Lewis had no choice. He was pushed.

The inevitable has happened! Nope, not Eddie Jordan being right again as he was 3 years ago when he called Schumacher’s return  – the inevitable is the angle of the stories which abound about Lewis Hamilton in the mainstream media.

“Hamilton is taking a big risk” (David Croft, Sky website).

Joe Saward, much respected long standing F1 writer says in his blog, “it will be a leap of great faith [Lewis has] in the German-owned operation, but may be a decision that the British youngster will one day regret”.

Martin Brundle tweets, “Statistics +gut feeling say Lewis has taken a big gamble”.

I could go on. These stories are the natural evolution from the stories written following the leak that Hamilton was in negotiations with Mercedes. The general themes of those articles back then were …that it was illogical to leave McLaren for Mercedes…surely Lewis would stay with a proven race winning team rather than take a risk…it’s all just negotiating rumours…it’s not about money.

Again, I could go on. Yet as I wrote last week (again getting lots of stick) I heard that Lewis was being pushed by McLaren. Of course no one was saying telling Lewis to “do one”, but the writing was on the wall in giant red letters 10m high.

Let’s also forget the “I heard” something (as I suggested in the last article) and look only into the scattered tea leaves.

Ron Dennis told Sky TV in Canada that Lewis would not be getting as lucrative contract as last time due to the world economic situation. He also said in another interview the week before the summer break, “…some people get the wrong idea…when I last looked at the contract – I was paying him. It’s a question of whether we employ him, not the other way around”.

Of course most people dismissed this as big Ron playing hardball, but I watched back the Sky interview and Dennis was not amiable in the slightest, in fact he it appeared to me he was positively agitating for confrontation.

Lewis when questioned about RD’s comments said, “it has nothing to do with me what he {Dennis] says, Martin is my boss“. Not that smart an answer when Martin’s boss is Ron.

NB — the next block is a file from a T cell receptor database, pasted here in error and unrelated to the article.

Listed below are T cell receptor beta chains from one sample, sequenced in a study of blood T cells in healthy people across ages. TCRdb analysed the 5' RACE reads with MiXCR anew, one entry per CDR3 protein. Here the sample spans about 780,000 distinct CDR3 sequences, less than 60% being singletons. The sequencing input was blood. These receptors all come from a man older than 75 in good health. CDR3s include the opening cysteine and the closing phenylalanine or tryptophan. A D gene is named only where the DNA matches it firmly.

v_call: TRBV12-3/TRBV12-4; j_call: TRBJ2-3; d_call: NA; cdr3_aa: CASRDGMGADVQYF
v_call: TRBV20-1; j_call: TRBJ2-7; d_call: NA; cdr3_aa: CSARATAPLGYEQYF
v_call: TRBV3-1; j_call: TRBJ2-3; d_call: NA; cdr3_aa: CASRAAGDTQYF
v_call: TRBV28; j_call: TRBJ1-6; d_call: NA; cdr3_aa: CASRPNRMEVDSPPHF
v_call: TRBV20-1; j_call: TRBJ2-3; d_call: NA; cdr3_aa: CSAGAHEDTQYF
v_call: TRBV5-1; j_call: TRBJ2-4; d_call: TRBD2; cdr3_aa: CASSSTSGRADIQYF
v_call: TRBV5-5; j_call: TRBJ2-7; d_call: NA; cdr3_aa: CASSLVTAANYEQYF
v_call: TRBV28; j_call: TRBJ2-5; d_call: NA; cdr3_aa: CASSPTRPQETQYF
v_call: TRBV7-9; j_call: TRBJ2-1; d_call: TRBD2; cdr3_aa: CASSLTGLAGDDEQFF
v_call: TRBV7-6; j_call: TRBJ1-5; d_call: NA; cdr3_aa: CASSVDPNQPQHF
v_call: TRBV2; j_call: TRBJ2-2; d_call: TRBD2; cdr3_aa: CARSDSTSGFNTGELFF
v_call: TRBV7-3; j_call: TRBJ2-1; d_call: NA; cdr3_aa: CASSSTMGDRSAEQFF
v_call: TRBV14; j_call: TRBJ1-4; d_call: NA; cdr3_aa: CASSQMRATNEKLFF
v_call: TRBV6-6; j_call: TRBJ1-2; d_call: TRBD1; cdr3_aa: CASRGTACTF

I don’t intend to just regurgitate what I wrote last week, the link is at the bottom, but there were further signs that the relationship between the team and their driver were at breaking point.

Blegium: Twittergate – an outburst from Lewis toward those in his side of the garage who had opted for the rear wing other than the one Jenson had out qualified him on by over 0.5s.

Monza: I was stood under the podium in Monza and Lewis’ muted celebrations following his race win were bizarre and in the melee around me some bloke shouted, “Lewis – you miserable b$%^$rd – lost a tenner and found ten bob?” He was wearing a McLaren shirt.

[translation for non-uk audience: ‘lost 10 dollars and found 50 cents?’ – not adjusted for exchange rate].

I later saw on TV the shot of the McLaren garage during the presentation. Muted would be an understatement.

Interestingly, following the McLaren front row lock out in Monza qualifying Jenson was out with his side of the garage buying them Pizza and Lewis tweeted Jenson’s order from a nearby table where he was sat with just a couple of close friends.

In reality the relationship between Lewis and the team had already irreversibly broken down. When you look at the monetary values on offer to contract Lewis, we don’t know the exact detail, but it is widely believed McLaren’s initial offer was that Lewis take a 1/3 pay cut and no incremental sponsors.

So are McLaren in need of a cost cutting drive? As a group, they have received $500m investment from a Middle Eastern capital fund, and these McLaren shareholders are often around at race weekends. Is it really credible that if they needed a couple of million a year to keep Lewis they couldn’t persuade their partners to cough up? Mmm.

And then the final straw, Perez is signed within an hour of McLaren announcing Lewis is leaving. Wow, that’s a speedy result…out with the old, in with the new. (Interestingly Perez possibly brings Telmex as a sponsor and it has been widely rumoured Vodafone are pulling out next year – another tidy problem solved).